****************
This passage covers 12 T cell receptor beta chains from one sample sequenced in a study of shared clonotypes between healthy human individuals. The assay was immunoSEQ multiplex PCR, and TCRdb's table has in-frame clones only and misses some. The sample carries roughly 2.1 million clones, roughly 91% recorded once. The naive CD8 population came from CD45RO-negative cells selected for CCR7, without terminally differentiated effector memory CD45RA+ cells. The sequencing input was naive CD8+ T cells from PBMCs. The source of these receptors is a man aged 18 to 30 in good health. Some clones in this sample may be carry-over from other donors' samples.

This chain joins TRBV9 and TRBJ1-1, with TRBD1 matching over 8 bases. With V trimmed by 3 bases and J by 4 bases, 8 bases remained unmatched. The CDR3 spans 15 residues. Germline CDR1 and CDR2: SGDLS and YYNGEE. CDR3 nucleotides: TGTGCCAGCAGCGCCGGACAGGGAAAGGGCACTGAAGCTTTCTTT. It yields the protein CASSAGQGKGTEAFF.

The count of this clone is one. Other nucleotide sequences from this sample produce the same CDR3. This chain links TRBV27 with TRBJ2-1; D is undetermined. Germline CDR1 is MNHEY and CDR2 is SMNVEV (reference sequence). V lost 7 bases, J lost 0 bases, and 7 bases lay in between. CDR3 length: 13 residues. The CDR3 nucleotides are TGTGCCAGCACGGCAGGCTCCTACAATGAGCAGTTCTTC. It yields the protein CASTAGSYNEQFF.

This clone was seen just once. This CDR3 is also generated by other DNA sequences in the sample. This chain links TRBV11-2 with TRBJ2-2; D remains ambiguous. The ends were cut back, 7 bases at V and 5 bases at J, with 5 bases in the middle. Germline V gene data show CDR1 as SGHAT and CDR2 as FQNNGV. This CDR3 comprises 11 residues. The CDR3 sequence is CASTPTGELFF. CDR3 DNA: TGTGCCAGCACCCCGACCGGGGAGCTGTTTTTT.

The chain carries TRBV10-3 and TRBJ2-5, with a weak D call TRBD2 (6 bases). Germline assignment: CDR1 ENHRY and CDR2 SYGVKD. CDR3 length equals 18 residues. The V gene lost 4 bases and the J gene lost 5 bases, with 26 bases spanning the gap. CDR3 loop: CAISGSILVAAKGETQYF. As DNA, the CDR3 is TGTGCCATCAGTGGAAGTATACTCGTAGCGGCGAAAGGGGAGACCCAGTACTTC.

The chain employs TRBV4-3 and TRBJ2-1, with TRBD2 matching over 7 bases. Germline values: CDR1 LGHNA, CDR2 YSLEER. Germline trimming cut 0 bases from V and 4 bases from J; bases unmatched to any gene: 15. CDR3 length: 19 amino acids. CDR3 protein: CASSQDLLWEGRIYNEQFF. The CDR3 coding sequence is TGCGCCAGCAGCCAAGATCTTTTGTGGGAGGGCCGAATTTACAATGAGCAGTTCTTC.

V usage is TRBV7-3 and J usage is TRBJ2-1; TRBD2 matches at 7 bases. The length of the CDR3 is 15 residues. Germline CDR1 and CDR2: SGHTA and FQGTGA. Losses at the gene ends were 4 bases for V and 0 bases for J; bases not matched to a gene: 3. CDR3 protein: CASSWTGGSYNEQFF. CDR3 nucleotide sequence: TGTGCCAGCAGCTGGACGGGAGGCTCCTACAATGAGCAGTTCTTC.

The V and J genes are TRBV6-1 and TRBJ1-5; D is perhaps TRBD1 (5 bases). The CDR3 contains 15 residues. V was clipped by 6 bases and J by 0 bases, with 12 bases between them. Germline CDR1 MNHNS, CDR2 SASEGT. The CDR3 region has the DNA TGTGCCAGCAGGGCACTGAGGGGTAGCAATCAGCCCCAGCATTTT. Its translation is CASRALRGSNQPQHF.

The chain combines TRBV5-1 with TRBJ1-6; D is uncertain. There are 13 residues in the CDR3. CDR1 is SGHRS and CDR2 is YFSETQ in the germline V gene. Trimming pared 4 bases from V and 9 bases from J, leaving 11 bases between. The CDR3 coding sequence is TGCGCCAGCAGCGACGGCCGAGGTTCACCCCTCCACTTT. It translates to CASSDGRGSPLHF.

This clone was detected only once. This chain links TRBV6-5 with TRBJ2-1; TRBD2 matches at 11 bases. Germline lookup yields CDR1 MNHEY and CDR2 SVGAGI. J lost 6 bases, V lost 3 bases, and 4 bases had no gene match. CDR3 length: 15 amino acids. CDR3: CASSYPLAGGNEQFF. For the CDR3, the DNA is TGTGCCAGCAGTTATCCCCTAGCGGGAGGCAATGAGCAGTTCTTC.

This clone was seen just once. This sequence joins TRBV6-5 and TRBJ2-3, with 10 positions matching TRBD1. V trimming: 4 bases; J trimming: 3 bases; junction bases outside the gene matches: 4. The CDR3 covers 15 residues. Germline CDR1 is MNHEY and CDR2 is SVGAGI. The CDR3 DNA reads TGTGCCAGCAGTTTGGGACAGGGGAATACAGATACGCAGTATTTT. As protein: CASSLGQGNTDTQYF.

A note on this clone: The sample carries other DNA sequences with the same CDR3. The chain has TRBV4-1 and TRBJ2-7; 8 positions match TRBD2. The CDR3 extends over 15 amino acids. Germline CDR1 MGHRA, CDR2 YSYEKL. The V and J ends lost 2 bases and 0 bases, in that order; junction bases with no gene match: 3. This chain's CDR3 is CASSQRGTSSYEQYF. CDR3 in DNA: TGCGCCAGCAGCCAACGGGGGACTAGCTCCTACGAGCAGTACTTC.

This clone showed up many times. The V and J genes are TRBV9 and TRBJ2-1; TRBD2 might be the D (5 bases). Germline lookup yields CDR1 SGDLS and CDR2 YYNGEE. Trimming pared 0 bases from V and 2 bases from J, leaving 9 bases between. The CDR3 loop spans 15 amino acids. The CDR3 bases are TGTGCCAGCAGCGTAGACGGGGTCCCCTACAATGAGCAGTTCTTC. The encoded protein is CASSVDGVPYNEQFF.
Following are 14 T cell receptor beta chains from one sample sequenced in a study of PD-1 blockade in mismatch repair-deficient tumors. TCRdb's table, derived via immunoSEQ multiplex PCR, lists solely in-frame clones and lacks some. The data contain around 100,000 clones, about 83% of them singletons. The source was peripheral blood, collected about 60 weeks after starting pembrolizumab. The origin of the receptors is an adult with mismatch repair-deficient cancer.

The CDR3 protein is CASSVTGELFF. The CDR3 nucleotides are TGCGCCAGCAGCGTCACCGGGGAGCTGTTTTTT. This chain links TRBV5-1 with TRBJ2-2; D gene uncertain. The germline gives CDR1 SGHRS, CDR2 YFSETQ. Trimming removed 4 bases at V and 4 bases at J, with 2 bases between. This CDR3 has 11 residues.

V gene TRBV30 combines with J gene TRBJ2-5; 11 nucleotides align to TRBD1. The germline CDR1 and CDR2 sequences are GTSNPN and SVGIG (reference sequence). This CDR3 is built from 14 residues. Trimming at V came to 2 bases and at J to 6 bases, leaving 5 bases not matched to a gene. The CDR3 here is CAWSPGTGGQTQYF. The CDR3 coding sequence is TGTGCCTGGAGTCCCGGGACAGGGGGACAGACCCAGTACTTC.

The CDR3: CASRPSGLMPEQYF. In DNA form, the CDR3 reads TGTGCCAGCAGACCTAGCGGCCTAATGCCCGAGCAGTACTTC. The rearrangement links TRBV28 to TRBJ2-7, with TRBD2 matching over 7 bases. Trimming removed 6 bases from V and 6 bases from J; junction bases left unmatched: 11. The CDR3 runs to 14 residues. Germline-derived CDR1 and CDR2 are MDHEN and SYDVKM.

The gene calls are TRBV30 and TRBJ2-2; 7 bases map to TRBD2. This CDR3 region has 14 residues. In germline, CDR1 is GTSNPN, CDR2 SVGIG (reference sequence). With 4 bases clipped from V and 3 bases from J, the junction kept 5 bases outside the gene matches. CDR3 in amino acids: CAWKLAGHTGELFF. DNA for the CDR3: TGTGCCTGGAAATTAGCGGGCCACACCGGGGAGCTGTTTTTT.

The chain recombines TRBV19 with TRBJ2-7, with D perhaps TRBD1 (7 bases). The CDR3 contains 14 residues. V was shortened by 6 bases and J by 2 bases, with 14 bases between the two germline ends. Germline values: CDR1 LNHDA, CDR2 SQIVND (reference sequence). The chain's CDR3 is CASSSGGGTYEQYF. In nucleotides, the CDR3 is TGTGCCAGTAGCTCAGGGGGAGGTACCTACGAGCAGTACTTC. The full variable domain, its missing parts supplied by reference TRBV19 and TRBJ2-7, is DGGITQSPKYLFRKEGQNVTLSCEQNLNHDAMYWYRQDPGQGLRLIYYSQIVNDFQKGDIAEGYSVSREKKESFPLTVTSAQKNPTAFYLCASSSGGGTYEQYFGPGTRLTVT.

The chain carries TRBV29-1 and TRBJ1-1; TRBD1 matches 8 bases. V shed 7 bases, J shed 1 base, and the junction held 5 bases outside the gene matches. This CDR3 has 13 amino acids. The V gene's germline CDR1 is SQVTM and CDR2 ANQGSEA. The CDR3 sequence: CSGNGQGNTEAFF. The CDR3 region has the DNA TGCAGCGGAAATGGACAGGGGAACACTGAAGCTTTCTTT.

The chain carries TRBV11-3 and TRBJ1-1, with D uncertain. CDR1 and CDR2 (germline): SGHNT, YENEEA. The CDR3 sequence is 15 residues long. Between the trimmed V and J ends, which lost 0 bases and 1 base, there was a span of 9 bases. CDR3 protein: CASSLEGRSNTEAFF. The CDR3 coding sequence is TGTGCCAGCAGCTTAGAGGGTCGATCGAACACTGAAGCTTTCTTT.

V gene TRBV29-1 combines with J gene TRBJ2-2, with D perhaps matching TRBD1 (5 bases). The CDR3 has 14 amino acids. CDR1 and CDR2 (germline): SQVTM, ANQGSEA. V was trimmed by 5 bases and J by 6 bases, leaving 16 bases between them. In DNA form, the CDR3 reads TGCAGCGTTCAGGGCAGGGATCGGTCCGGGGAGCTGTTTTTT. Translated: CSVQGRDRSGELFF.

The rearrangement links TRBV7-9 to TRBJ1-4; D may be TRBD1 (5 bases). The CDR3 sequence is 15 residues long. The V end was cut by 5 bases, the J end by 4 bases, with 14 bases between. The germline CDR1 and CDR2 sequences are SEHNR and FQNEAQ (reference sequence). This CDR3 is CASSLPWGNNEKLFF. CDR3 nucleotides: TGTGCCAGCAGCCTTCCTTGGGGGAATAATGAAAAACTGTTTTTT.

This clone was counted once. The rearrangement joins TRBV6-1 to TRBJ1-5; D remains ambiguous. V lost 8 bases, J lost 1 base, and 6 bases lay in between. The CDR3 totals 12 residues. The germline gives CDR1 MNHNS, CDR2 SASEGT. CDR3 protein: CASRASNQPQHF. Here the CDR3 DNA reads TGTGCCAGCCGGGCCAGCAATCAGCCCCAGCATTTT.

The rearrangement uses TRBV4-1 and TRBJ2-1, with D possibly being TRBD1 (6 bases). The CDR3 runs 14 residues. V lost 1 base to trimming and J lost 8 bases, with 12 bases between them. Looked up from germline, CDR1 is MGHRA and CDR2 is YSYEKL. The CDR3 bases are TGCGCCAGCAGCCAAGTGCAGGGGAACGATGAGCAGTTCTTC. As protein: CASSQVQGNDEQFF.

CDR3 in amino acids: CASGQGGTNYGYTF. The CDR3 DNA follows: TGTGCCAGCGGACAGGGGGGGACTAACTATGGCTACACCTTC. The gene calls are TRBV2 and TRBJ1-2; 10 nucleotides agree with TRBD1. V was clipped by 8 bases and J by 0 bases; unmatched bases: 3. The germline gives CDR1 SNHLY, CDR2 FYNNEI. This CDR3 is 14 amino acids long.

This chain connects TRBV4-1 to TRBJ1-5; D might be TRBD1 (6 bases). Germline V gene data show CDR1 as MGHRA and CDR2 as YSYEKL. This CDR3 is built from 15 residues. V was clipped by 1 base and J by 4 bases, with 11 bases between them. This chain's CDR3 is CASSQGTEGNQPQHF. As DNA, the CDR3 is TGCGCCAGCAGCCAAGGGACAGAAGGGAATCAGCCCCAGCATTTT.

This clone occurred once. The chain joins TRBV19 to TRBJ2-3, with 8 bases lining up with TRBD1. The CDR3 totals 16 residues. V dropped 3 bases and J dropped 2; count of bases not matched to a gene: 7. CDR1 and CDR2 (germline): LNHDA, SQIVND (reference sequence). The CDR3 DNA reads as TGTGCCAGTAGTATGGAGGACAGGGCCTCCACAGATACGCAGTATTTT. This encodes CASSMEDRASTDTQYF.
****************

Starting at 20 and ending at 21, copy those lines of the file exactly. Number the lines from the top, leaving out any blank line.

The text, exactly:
The chain carries TRBV29-1 and TRBJ1-1; TRBD1 matches 8 bases. V shed 7 bases, J shed 1 base, and the junction held 5 bases outside the gene matches. This CDR3 has 13 amino acids. The V gene's germline CDR1 is SQVTM and CDR2 ANQGSEA. The CDR3 sequence: CSGNGQGNTEAFF. The CDR3 region has the DNA TGCAGCGGAAATGGACAGGGGAACACTGAAGCTTTCTTT.

The chain carries TRBV11-3 and TRBJ1-1, with D uncertain. CDR1 and CDR2 (germline): SGHNT, YENEEA. The CDR3 sequence is 15 residues long. Between the trimmed V and J ends, which lost 0 bases and 1 base, there was a span of 9 bases. CDR3 protein: CASSLEGRSNTEAFF. The CDR3 coding sequence is TGTGCCAGCAGCTTAGAGGGTCGATCGAACACTGAAGCTTTCTTT.